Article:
Exact Point-to-Surface Projection

In the presented approach, the control grid is refined (temporarily during the projection) only on a single triangle localized from the original control grid (Fig. 4a). The refinement of this triangle is accomplished progressively towards the actual projection. This means that the next level refinement is applied only to that from the four hierarchical descendant sub-triangles of the localized triangle which contains the projected point (Fig. 4b). This approach enables unlimited number of refinements with constant memory requirements (of course, except the memory for variables on the stack, which is linearly increasing with the refinement level because of recursive call of the refinement function) given by the number of nodes (including midside nodes) in one-level neighbourhood of the localized triangle. To enable fast setup of the connectivity associated with that triangle and required during the local subdivision, the first level of refinement is precomputed, prior to the actual mesh generation, globally over the whole mesh and stored (permanently). Note that the refinement on the first level can be also utilized when assessing the curvature of the limit surface controlling the element size in order to ensure accurate representation of the limit surface by its discretization. The radius of the curvature can be then approximated using the normals at two neighbouring nodes of the control grid at the first level refinement. Note that there is no mask available for calculation of the curvature and that, as already mentioned, the modified Butterfly scheme is generally not continuous.

It is necessary to realize that the shape of the triangles of the control grid on any level of refinement further evolves (the sides of the triangle become curved) as midside nodes on higher levels are introduced (see Fig. 5). A robust implementation of the projection therefore requires a reliable algorithm for initial triangle localization and consequent sub-triangle selection (for the progressive refinement). Since the evolution of the triangle shape during the refinement can be hardly predicted, implementation of a tool for selection correction is of primary importance. When using the advancing front technique the projected point is always in proximity of generated mesh with nodes already projected to the limit surface. The localization of a triangle in the initial control grid can be therefore very efficiently performed by traversing through the initial control grid from the target triangle of any of the already projected nodes in the neighbourhood towards the point being projected (Fig. 4a). The triangle localization and sub-triangle selection is further enhanced by taking into account the relevant midside nodes on appropriate level of the subdivision which determine approximately the bow of sides of triangles on that level. Simultaneously, the sub-triangle selection is traced during the refinement to enable backtracking if an invalid selection is detected (usually with some delay, as the size of the refined triangles is linearly decreasing, while the distance of the projected point from the selected sub-triangle in its plane remains approximately constant, which is a sign that the projected point is outside of the triangle). The correction then consists in traversing the refinement history in the opposite direction and detecting the highest level on which different selection (possibly leading to correct projection) may be made. Such a situation is demonstrated in Figure 6, where the invalid selection (somewhere in the refinement history) is discovered after four accomplished refinements. Particularly, the projected point seems to fall into neighbour 2 of the sub-triangle 3 on the last level of performed refinement. Since the two previous selections (1 and 3 when going upwards) in the refinement history do not allow to choose better sub-triangle (this means on the side of neighbour 2 of the last sub-triangle 3) the backtracking propagates to the first level of refinement (selection of sub-triangle 4) that allows to choose its neighbour 2. The progressive refinement is then restarted from the modified entry in the refinement history. If the backtracking fails in choosing an alternative selection up to the top of the refinement history, the initially localized triangle must be modified in a similar way and the progressive refinement is repeated from the new target triangle.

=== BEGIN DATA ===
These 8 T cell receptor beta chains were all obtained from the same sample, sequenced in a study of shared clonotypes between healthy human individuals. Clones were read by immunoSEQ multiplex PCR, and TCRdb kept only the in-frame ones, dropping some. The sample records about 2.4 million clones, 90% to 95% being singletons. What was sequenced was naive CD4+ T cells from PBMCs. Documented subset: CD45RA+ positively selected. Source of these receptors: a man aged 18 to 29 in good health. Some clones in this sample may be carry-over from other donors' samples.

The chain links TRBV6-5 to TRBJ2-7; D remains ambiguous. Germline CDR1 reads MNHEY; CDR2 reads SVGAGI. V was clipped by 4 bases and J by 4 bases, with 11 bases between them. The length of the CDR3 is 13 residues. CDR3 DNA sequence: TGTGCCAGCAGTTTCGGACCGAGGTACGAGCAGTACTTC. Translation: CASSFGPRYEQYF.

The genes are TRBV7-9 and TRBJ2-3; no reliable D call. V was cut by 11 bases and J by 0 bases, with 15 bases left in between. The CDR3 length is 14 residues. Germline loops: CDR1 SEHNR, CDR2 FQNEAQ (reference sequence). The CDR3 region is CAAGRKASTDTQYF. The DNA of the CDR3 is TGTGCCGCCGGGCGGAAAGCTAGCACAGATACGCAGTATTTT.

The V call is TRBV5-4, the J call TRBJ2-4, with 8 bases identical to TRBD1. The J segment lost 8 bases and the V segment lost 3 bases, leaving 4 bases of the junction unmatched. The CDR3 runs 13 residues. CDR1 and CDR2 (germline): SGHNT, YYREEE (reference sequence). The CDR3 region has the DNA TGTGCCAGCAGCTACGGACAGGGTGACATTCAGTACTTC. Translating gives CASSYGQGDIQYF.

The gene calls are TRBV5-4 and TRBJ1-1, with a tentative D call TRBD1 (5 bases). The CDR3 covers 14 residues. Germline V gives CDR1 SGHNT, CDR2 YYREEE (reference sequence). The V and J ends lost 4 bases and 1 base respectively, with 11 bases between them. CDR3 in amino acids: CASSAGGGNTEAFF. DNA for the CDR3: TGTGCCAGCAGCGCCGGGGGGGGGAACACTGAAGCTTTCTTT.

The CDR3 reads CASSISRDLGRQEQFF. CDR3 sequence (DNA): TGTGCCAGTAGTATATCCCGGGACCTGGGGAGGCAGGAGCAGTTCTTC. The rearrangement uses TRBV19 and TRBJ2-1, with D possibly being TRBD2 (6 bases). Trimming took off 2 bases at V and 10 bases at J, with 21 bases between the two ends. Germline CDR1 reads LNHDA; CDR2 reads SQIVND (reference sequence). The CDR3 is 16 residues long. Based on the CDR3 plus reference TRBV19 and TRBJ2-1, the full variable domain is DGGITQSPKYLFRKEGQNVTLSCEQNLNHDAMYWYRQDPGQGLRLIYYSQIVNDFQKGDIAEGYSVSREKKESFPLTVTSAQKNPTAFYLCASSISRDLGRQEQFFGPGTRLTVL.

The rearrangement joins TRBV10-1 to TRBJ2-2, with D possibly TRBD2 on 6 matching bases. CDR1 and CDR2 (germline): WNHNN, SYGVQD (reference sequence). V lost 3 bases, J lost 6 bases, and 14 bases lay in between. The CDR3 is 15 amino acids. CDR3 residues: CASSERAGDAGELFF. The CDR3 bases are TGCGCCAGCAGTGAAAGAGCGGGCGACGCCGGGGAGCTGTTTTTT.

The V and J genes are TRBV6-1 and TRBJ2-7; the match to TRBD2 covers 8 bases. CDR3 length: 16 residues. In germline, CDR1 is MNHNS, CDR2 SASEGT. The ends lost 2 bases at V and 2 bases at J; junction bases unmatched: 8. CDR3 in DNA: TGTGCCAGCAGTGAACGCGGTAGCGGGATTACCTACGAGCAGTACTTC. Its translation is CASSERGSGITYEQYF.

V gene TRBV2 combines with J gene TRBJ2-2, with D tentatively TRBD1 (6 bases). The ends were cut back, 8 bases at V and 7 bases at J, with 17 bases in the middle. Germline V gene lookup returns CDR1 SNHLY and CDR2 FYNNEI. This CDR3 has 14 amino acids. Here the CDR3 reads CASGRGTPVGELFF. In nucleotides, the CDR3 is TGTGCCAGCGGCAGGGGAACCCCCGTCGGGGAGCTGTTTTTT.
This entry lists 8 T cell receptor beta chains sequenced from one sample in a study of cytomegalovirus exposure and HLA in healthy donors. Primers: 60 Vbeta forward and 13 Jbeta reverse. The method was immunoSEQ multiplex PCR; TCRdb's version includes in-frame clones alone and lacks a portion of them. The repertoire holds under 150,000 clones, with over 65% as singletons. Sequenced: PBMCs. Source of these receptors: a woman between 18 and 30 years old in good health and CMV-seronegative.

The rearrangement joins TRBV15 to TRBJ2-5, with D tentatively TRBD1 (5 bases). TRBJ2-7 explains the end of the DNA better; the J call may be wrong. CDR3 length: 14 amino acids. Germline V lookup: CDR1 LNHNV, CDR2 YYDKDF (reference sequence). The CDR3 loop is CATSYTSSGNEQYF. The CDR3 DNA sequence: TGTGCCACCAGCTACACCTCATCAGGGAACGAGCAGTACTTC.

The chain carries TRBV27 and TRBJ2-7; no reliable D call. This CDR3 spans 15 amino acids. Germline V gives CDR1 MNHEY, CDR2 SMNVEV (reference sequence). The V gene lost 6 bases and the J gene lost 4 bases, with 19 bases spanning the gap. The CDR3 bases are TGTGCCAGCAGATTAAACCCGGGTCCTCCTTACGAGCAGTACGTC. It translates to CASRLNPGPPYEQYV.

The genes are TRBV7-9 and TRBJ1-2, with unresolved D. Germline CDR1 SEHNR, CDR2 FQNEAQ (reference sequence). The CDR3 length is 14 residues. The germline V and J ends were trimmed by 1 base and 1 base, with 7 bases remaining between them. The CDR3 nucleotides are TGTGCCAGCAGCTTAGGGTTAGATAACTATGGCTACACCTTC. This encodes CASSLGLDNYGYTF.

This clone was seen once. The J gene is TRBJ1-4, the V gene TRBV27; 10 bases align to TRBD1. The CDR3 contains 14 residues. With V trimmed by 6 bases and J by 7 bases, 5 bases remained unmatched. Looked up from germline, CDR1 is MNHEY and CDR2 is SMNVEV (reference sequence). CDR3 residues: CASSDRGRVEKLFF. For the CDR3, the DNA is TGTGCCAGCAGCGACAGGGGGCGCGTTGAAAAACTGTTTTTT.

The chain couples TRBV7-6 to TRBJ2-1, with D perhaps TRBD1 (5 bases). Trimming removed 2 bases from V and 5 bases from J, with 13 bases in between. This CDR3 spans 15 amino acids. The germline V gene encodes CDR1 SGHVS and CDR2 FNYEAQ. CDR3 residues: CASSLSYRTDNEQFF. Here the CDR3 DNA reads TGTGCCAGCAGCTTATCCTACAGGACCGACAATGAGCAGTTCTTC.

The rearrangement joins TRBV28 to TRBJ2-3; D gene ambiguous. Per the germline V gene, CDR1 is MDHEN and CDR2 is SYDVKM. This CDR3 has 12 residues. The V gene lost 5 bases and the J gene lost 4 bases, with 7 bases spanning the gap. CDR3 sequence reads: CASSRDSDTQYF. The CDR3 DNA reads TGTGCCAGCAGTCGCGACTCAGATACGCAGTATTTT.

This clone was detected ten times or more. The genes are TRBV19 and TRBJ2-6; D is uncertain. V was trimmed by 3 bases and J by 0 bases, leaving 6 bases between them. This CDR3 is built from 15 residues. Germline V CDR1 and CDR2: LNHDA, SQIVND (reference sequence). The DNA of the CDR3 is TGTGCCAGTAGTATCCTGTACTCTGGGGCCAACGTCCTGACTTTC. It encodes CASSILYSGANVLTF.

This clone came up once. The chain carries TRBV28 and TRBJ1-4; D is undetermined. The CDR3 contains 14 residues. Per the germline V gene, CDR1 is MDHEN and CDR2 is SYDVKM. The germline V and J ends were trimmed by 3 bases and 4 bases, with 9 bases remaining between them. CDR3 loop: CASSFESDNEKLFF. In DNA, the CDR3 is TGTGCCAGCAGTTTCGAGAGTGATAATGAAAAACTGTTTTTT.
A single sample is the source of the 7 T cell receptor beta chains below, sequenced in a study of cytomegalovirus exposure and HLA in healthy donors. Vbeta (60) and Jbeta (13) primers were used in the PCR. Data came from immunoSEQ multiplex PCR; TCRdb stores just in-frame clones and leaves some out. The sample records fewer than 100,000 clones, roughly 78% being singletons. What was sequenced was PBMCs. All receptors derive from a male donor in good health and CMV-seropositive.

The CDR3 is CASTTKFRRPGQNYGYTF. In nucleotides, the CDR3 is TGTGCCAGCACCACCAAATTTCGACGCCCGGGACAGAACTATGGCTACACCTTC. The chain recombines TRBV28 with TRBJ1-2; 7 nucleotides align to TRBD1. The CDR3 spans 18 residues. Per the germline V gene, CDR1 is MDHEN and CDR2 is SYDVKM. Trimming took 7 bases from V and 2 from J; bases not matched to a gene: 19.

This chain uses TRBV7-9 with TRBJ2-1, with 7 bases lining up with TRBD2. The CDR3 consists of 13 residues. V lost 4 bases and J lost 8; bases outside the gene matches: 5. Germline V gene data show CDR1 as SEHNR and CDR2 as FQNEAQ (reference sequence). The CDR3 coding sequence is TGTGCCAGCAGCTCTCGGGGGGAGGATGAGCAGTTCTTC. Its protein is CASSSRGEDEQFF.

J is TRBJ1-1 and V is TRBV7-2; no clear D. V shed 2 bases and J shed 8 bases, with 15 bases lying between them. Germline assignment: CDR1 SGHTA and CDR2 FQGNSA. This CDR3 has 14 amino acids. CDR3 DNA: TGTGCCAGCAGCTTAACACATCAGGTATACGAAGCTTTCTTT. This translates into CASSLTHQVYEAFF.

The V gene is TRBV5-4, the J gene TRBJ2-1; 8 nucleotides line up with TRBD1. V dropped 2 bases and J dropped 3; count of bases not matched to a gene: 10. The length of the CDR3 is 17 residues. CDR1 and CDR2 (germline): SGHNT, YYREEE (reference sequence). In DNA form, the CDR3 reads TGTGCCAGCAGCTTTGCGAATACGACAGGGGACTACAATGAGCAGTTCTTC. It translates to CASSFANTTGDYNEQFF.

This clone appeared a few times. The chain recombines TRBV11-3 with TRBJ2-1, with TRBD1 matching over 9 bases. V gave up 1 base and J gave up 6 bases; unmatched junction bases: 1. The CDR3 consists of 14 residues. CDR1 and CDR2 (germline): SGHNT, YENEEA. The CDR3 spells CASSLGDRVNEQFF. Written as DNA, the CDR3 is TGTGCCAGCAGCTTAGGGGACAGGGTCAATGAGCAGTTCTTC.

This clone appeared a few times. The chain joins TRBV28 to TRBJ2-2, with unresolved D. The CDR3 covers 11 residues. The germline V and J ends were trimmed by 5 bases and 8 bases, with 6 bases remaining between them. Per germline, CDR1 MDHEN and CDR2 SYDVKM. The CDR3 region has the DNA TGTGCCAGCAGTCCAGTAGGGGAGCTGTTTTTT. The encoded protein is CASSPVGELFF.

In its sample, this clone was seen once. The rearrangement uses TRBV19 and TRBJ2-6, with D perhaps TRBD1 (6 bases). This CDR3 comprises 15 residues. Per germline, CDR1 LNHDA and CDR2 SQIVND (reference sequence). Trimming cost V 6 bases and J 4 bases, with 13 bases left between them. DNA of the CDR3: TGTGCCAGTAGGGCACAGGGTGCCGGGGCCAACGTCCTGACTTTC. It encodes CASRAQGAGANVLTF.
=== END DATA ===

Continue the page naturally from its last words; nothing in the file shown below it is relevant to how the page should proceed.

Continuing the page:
*Daniel Rypl
2005-12-03*